During the Super Bowl, Coca-Cola aired a TV commercial based on turning negative things into positive things and branded it with the #MakeItHappy hashtag.

They continued this campaign on Twitter which used an automatic algorithm to turn negative tweets into pictures of happy things. In a press release, Coca-Cola said it wanted to “tackle the pervasive negativity polluting social media feeds and comment threads across the internet”. Gawker, decided to have some fun with this and exploit the automated tweets Coca-Cola was producing.  Gawker tricked it into tweeting large chunks of the introduction to Hitler’s Mein Kampf.

The bot, made by Gawker’s editorial labs director (Adam Pash), got Coke to tweet the words “My father was a civil servant who fulfilled his duty very conscientiously” which was formed into the shape of a pirate ship.   As of Wednesday, the campaign was suspended entirely on Twitter.

In a statement to AdWeek, a spokesperson for Coca-Cola said: “The #MakeItHappy message is simple: the internet is what we make it, and we hoped to inspire people to make it a more positive place. It’s unfortunate that Gawker is trying to turn this campaign into something that it isn’t.”  The statement ended: “Building a bot that attempts to spread hate through #MakeItHappy is a perfect example of the pervasive online negativity Coca-Cola wanted to address with this campaign.”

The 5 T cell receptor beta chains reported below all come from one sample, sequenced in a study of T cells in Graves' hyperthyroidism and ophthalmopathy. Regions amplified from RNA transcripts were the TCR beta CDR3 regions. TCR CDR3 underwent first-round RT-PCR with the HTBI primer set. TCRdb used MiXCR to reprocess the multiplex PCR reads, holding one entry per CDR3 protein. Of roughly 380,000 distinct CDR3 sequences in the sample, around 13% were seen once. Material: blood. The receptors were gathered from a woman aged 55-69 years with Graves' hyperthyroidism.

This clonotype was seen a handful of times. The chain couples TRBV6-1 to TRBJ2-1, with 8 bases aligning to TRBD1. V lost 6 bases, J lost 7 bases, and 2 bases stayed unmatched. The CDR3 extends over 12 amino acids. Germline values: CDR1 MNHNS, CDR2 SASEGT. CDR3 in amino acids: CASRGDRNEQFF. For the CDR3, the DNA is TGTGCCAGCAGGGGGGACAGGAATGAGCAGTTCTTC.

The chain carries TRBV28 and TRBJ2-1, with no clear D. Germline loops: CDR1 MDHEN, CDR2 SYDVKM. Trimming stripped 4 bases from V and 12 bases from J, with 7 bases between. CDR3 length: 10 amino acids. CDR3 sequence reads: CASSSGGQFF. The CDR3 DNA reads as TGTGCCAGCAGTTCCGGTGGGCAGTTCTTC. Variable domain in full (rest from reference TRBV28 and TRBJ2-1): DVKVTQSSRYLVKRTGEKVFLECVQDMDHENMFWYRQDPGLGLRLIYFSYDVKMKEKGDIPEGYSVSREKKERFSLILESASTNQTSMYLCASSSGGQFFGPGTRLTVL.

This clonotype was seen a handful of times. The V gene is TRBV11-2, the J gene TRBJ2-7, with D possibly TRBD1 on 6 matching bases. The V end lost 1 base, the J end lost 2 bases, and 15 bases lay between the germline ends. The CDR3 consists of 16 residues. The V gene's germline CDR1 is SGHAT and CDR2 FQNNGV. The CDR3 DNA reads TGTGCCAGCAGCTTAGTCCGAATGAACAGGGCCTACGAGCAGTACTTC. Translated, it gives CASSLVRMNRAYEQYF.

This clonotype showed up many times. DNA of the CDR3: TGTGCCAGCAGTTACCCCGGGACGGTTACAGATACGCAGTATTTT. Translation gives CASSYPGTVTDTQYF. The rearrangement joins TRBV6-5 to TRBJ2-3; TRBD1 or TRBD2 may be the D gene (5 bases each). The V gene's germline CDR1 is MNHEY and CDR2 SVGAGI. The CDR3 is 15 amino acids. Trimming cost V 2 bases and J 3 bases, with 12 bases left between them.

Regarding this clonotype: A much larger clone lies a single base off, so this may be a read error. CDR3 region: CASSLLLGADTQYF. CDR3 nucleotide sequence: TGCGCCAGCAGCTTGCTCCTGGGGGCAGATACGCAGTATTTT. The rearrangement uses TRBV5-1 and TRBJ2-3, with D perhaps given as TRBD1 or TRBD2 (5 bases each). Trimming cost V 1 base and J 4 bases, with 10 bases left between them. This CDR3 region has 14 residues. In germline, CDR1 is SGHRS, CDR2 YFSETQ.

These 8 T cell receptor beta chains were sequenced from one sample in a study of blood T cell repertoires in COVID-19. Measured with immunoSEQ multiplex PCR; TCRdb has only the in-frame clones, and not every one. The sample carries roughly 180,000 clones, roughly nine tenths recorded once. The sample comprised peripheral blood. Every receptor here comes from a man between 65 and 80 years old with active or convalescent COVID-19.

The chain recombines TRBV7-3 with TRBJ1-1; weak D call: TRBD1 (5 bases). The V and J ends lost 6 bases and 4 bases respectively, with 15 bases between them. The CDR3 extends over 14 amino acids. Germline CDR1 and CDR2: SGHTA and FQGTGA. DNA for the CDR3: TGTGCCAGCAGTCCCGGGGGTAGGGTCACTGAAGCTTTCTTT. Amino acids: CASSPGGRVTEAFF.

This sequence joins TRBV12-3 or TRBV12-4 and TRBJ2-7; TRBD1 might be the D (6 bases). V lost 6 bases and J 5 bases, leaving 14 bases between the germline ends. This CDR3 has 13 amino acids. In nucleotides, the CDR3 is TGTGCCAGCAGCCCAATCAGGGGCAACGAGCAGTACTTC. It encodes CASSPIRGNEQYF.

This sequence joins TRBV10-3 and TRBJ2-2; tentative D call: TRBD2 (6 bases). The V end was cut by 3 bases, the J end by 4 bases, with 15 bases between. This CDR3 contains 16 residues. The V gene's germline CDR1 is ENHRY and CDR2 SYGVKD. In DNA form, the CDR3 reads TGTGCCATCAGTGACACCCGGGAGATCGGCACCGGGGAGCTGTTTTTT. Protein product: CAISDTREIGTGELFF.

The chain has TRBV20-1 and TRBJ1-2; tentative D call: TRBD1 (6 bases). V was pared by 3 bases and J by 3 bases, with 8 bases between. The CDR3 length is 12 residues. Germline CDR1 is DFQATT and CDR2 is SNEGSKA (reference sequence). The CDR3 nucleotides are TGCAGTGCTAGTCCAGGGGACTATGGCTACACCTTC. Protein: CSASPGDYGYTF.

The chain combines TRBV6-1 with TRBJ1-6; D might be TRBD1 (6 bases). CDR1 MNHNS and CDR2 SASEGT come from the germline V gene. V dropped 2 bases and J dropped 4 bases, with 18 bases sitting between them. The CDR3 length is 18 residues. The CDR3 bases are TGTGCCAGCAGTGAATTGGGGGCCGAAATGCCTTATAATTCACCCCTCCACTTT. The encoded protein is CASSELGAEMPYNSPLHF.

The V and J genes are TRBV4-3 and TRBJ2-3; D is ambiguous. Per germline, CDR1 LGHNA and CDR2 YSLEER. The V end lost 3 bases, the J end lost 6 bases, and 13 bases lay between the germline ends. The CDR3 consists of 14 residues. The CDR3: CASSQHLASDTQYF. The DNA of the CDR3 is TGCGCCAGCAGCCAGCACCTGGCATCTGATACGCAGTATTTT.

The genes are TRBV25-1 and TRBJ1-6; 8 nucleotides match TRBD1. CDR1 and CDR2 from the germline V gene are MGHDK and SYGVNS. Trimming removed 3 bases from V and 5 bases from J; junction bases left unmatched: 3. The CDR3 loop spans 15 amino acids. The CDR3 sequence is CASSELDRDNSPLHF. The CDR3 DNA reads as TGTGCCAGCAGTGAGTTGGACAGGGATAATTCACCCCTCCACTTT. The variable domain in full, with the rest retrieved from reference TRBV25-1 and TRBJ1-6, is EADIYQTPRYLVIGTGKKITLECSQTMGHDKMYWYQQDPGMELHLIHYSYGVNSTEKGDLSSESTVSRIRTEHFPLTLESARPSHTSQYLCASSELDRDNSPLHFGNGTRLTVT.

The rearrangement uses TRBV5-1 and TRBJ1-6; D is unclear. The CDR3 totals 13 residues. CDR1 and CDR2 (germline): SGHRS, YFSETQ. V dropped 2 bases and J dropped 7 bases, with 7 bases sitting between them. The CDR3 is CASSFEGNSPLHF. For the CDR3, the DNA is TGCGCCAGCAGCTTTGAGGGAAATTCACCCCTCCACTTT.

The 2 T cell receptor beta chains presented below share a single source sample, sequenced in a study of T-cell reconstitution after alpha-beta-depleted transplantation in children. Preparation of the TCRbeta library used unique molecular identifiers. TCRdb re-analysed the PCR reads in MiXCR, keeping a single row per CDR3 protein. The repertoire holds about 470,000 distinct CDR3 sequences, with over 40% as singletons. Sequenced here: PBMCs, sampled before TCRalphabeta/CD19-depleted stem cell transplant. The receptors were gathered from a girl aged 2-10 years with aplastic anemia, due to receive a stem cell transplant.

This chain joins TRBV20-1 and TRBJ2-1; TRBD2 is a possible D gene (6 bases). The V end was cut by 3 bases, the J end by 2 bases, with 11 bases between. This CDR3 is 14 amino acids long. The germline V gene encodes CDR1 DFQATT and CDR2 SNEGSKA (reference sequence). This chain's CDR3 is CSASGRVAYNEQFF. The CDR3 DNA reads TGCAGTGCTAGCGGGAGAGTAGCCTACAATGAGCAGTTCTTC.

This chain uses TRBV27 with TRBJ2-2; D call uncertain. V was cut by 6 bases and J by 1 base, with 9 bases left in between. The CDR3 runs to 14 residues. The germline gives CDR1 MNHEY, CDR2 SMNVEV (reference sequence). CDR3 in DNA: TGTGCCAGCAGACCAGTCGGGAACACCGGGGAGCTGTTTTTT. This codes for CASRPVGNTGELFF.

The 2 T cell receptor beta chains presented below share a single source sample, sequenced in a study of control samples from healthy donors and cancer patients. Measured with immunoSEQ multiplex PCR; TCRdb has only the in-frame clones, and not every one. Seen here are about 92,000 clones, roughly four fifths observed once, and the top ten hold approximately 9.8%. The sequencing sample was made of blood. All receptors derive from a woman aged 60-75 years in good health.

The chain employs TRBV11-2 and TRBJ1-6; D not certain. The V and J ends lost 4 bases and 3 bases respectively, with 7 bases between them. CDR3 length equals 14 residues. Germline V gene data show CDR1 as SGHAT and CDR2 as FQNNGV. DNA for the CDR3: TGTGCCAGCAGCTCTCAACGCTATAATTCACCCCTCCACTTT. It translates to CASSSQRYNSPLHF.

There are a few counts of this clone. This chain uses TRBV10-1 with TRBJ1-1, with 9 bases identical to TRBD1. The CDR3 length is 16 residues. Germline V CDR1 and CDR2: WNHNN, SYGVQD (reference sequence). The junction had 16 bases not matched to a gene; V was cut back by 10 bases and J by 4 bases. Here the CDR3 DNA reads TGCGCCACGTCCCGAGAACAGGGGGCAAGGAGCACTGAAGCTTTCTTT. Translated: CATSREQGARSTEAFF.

This isn’t new.  This happens a lot, way too much with companies setting up auto RT’s and favorites of anyone who mentions their brand. Twitter CEO was very embarrassed over this but as long as companies continue to try and do things automatic with bots and algorithms, there will always be someone who finds a way to ruin it.  There is nothing better than having a human monitoring and engaging on Twitter. Bots can’t distinguish between genuine and sarcasm.  Anytime you use a computer to do what should be human interaction and engagement, you will run the risk of it being exploited.

Was what Gawker did a dick thing? Yeah, it was.  Will it shed light into why a company should never use bots for Twitter in the future? Hopefully.


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